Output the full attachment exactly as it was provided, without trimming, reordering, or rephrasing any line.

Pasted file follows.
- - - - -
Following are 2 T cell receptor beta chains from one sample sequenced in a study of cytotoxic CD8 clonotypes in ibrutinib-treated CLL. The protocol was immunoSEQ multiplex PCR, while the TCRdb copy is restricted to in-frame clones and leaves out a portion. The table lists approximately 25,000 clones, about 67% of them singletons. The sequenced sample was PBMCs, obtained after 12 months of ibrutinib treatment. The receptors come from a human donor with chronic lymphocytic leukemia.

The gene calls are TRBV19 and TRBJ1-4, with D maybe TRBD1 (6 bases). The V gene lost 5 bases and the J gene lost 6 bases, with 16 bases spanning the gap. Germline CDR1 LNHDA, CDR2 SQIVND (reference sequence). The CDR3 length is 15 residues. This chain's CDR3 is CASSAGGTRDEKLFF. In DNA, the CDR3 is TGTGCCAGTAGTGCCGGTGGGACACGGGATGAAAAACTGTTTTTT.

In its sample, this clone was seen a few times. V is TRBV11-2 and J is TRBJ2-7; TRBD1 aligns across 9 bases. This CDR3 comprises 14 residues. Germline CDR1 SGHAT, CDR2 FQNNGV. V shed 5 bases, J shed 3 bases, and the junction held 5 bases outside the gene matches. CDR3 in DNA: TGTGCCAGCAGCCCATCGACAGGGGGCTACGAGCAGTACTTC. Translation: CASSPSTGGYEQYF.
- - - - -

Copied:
Following are 2 T cell receptor beta chains from one sample sequenced in a study of cytotoxic CD8 clonotypes in ibrutinib-treated CLL. The protocol was immunoSEQ multiplex PCR, while the TCRdb copy is restricted to in-frame clones and leaves out a portion. The table lists approximately 25,000 clones, about 67% of them singletons. The sequenced sample was PBMCs, obtained after 12 months of ibrutinib treatment. The receptors come from a human donor with chronic lymphocytic leukemia.

The gene calls are TRBV19 and TRBJ1-4, with D maybe TRBD1 (6 bases). The V gene lost 5 bases and the J gene lost 6 bases, with 16 bases spanning the gap. Germline CDR1 LNHDA, CDR2 SQIVND (reference sequence). The CDR3 length is 15 residues. This chain's CDR3 is CASSAGGTRDEKLFF. In DNA, the CDR3 is TGTGCCAGTAGTGCCGGTGGGACACGGGATGAAAAACTGTTTTTT.

In its sample, this clone was seen a few times. V is TRBV11-2 and J is TRBJ2-7; TRBD1 aligns across 9 bases. This CDR3 comprises 14 residues. Germline CDR1 SGHAT, CDR2 FQNNGV. V shed 5 bases, J shed 3 bases, and the junction held 5 bases outside the gene matches. CDR3 in DNA: TGTGCCAGCAGCCCATCGACAGGGGGCTACGAGCAGTACTTC. Translation: CASSPSTGGYEQYF.